In keeping with the chart above that shows the offenses of all inmates vs. exonerees, most exonerees were accused of extreme crimes and were sentenced to more than 20 years in prison, life, life without parole, or death. However, a very small portion of all U.S. inmates are sentenced to more than 20 years. Most U.S. inmates are sentenced to 1-10 years in prison, as most inmates have not committed violent or heinous crimes.

Sex Assigned at Birth

Total U.S. Inmate
Population 2021

Data provided by The Federal Bureau of Prisons

1989-2021 Exonerated
Individuals

Data provided by The National Registry of Exonerations

How Does the Sex Assigned at Birth of Exonerees Compare to All Inmates?

The above pie charts show the percentage of male and female inmates vs. the percentage of male and female exonerees based on sex assigned at birth. These percentages align reasonably closely, so it can be concluded that the sex of the inmate is not strongly correlated with an inmate's likelihood of being exonerated.

Age When Convicted

Total U.S. Inmate
Population 2021

Data provided by The Federal Bureau of Prisons

1989-2021 Exonerated
Individuals

Data provided by The National Registry of Exonerations

How Does the Age of Exonerees Compare to All Inmates?

The above pie charts show the age breakdown of all U.S. inmates vs. exonerees based on how old they were when convicted. An overwhelming majority of U.S. inmates were 30 or older while a miniscule amount were below the age of 18. Majority of exonerees, however, were under 30 years old with a much larger amount being under 18.

Race

Total U.S.
Population 2021

Data provided by The American Council on Education

Total U.S. Inmate
Population 2021

Data provided by The Federal Bureau of Prisons

1989-2021 Exonerated
Individuals

Data provided by The National Registry of Exonerations

Racial Disparities

The above pie charts illustrate racial disparities among U.S. inmates and exonerees as compared to the racial breakdown of all Americans. Racial bias is particularly stark in cases where numerous defendants were exonerated together. Separate from the individual exonerations listed in the National Registry, an additional 1,840 defendants have been cleared in 15 “group” exonerations across the country since 1989. The great majority of these groups were framed for drug cases that never happened and, likewise, a great majority of these groups were predominantly black.

Other racial biases are evident in Gross’s analysis. For instance, sexual assaults by black men on white women are a small minority of all sexual assaults in the U.S., but they make up half of sexual assaults with eyewitness misidentification.

Other disturbing trends reinforce the widely-documented racial bias that blacks face at every step of the system. They are more likely to be targets of police misconduct. They receive harsher sentences than whites for the same crimes. And, for violent crimes like murder and sexual assault, they spend several years longer in prison before exoneration.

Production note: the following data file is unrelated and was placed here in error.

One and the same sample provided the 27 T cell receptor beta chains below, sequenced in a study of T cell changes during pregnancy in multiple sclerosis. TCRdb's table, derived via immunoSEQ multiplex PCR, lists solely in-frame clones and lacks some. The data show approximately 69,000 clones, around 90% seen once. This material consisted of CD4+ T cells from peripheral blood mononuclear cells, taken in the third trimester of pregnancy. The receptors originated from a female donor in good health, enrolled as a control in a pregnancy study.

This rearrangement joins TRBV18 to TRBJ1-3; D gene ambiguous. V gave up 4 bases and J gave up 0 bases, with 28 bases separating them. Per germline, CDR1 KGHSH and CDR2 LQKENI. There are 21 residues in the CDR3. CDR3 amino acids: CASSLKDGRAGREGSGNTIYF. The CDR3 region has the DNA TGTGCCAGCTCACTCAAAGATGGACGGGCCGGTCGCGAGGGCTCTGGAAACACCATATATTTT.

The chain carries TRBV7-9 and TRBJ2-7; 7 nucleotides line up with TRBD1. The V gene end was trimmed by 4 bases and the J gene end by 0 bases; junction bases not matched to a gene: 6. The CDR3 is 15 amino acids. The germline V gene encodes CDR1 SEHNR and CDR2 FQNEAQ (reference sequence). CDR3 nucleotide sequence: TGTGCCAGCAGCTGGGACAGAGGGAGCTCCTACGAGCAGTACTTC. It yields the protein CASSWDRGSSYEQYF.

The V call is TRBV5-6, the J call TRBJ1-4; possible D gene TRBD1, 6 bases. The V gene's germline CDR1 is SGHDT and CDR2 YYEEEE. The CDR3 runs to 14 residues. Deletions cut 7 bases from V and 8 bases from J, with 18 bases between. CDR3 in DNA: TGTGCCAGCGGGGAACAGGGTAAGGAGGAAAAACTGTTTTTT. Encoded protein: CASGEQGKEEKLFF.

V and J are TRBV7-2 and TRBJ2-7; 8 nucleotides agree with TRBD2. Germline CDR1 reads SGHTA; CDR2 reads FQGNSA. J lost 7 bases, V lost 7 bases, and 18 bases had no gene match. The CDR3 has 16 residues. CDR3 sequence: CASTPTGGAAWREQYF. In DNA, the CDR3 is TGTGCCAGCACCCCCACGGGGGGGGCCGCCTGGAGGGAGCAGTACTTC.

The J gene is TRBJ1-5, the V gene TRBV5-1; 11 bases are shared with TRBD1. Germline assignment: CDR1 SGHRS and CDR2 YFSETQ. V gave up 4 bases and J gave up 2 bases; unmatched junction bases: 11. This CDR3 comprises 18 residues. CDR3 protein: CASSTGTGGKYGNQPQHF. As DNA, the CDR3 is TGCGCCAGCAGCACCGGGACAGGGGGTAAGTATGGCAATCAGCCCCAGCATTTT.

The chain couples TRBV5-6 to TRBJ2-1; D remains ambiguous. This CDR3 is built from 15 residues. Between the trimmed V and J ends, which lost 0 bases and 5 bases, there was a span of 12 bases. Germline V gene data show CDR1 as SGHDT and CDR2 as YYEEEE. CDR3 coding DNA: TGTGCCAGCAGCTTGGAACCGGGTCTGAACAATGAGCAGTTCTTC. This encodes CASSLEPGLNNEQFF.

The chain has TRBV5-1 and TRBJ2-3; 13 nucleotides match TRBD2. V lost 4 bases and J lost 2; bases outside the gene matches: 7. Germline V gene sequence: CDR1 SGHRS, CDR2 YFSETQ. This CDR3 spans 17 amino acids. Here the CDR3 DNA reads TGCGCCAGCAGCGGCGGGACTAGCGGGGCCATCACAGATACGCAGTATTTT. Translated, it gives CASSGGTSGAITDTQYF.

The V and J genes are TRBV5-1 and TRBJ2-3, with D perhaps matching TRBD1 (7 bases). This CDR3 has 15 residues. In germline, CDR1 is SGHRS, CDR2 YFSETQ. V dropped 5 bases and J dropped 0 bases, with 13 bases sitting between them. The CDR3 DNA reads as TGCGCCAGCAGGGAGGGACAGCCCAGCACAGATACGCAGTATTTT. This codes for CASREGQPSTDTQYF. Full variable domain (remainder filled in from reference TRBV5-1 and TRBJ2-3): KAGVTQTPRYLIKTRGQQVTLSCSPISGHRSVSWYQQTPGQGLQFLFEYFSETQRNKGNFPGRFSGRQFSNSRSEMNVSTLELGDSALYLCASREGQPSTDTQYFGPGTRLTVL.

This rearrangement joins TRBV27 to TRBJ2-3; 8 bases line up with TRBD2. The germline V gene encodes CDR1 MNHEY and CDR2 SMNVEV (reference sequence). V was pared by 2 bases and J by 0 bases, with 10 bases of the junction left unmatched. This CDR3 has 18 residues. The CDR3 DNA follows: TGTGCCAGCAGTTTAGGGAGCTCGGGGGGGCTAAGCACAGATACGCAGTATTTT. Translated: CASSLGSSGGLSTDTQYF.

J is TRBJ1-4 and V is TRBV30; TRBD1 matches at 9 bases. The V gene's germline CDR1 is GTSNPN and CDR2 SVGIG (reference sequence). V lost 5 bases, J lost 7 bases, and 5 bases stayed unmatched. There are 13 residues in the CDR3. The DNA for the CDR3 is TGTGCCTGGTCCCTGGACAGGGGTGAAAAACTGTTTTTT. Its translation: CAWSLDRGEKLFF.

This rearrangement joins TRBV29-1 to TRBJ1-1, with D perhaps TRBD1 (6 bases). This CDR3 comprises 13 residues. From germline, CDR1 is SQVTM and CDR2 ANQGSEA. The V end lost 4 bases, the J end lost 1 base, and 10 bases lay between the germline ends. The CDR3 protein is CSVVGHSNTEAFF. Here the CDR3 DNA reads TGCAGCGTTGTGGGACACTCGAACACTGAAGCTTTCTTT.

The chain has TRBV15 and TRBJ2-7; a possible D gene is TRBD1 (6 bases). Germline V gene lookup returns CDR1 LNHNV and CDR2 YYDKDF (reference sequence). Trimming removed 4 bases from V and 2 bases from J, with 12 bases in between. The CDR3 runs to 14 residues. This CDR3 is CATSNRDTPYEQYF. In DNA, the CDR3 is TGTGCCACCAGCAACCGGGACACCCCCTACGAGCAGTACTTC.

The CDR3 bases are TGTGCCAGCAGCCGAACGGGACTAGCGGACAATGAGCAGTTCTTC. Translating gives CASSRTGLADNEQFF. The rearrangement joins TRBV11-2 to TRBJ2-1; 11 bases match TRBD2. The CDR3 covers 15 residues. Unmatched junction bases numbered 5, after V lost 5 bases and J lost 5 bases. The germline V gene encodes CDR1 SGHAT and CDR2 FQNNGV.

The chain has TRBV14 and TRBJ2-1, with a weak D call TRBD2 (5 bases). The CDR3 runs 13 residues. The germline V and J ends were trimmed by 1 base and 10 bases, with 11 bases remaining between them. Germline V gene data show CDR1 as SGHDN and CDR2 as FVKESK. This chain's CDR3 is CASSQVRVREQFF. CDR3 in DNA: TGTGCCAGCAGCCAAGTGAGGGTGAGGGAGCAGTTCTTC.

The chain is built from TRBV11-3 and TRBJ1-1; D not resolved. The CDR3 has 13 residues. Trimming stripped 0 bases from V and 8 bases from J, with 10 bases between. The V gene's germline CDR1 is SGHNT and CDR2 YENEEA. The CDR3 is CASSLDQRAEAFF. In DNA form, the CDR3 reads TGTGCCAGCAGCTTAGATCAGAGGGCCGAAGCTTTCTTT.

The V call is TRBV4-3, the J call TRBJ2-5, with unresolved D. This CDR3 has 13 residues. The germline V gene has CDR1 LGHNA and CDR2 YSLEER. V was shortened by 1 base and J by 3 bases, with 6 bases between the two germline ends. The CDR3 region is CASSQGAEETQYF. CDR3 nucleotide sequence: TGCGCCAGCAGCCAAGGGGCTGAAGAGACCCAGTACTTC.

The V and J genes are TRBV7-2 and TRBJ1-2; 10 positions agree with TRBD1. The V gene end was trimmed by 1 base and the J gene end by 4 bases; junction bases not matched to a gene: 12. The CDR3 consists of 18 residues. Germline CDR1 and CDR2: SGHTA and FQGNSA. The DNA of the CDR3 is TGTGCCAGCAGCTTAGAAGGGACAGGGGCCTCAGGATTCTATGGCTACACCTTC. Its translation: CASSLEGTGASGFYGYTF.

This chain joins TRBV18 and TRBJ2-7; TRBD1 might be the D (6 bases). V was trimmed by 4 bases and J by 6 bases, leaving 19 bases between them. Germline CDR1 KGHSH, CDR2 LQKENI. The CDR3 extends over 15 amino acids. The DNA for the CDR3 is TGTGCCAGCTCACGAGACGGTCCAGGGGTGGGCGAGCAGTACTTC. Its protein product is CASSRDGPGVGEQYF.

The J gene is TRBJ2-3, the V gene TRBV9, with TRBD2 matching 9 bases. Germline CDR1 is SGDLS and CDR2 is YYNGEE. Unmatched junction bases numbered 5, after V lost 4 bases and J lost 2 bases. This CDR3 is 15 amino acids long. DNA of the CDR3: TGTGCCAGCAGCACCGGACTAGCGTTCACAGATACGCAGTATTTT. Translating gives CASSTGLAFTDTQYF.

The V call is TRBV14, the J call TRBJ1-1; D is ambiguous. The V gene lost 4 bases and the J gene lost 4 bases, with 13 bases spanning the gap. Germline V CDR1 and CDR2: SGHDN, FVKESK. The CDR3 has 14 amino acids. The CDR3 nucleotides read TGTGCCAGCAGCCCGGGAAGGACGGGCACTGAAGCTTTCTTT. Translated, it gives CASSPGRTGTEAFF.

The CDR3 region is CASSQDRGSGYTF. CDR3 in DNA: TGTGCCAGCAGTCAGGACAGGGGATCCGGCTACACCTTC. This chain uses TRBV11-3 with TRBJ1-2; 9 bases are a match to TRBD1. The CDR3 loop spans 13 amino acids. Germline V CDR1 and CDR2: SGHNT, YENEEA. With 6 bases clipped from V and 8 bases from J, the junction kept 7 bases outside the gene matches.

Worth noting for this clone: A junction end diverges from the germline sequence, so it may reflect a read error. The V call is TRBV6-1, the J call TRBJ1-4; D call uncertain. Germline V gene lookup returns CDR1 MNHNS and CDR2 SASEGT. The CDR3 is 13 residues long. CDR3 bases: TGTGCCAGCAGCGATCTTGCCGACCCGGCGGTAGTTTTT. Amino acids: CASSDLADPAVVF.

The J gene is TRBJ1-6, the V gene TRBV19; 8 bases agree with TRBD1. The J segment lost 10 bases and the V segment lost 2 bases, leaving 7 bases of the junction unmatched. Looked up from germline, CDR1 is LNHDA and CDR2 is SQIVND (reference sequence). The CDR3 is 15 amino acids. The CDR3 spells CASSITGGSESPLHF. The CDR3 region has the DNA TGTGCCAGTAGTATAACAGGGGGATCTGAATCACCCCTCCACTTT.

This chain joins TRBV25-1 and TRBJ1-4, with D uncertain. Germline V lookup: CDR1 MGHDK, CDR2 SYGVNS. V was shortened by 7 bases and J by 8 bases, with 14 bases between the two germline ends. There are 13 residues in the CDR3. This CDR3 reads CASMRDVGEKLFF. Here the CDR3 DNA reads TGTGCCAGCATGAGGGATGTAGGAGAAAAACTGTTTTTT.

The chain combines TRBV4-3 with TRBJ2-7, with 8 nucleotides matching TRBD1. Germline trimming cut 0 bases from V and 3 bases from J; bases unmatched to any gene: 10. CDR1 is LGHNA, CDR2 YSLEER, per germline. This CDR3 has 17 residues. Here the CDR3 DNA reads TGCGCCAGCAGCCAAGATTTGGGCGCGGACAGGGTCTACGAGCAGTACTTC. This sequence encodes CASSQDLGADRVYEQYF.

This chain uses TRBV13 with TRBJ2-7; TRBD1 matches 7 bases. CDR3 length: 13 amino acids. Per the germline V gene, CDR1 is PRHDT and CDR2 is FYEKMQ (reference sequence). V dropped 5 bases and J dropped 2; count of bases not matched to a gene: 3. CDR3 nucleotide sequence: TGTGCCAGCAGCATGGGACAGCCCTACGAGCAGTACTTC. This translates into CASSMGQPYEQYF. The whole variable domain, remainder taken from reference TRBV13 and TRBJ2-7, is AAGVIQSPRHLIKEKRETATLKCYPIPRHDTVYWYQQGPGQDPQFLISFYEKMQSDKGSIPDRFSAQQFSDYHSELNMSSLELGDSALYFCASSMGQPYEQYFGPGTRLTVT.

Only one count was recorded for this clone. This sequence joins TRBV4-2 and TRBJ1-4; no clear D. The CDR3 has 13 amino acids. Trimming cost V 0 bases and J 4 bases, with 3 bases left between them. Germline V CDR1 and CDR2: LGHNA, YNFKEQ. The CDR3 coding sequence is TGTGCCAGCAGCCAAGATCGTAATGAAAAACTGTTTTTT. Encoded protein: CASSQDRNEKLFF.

Number of Exonerations by U.S. State 1989-2021

Data provided by The National Registry of Exonerations

Where Do Exonerations Occur?

The above heatmap shows the amount of exonerations in each U.S. state from 1989-2021. Each of the 50 states is home to at least 2 exonerations, but Texas, Illinois, New York, and California stand out as the states with the most exonerations, each having at least 100 more exonerations than the state with the next highest amount.

Many point to changes in places like Harris County, Texas, home to the city of Houston, where the county’s conviction review unit has totaled 187 exonerations, or 10.5% of all exonerations in the U.S., since 2010, the first full year it was in operation. Harris County identified a problem that is likely systemic across the U.S. and has actively spent the last two years trying to right its wrongs.

It started in 2014, when a reporter from the Austin American-Statesman reached out to the district attorney’s office to ask about something he had noticed: a steady stream of years-old drug convictions were being overturned. In many of these cases, the so-called drugs were actually legal substances like over the counter medications that had been initially misidentified by faulty field test kits.

All U.S. Exoneration Cases 1989-2021

Last Name First Name State Year Exonerated Contributing Factors
Last Name First Name State Year Exonerated Contributing Factors

Data provided by The National Registry of Exonerations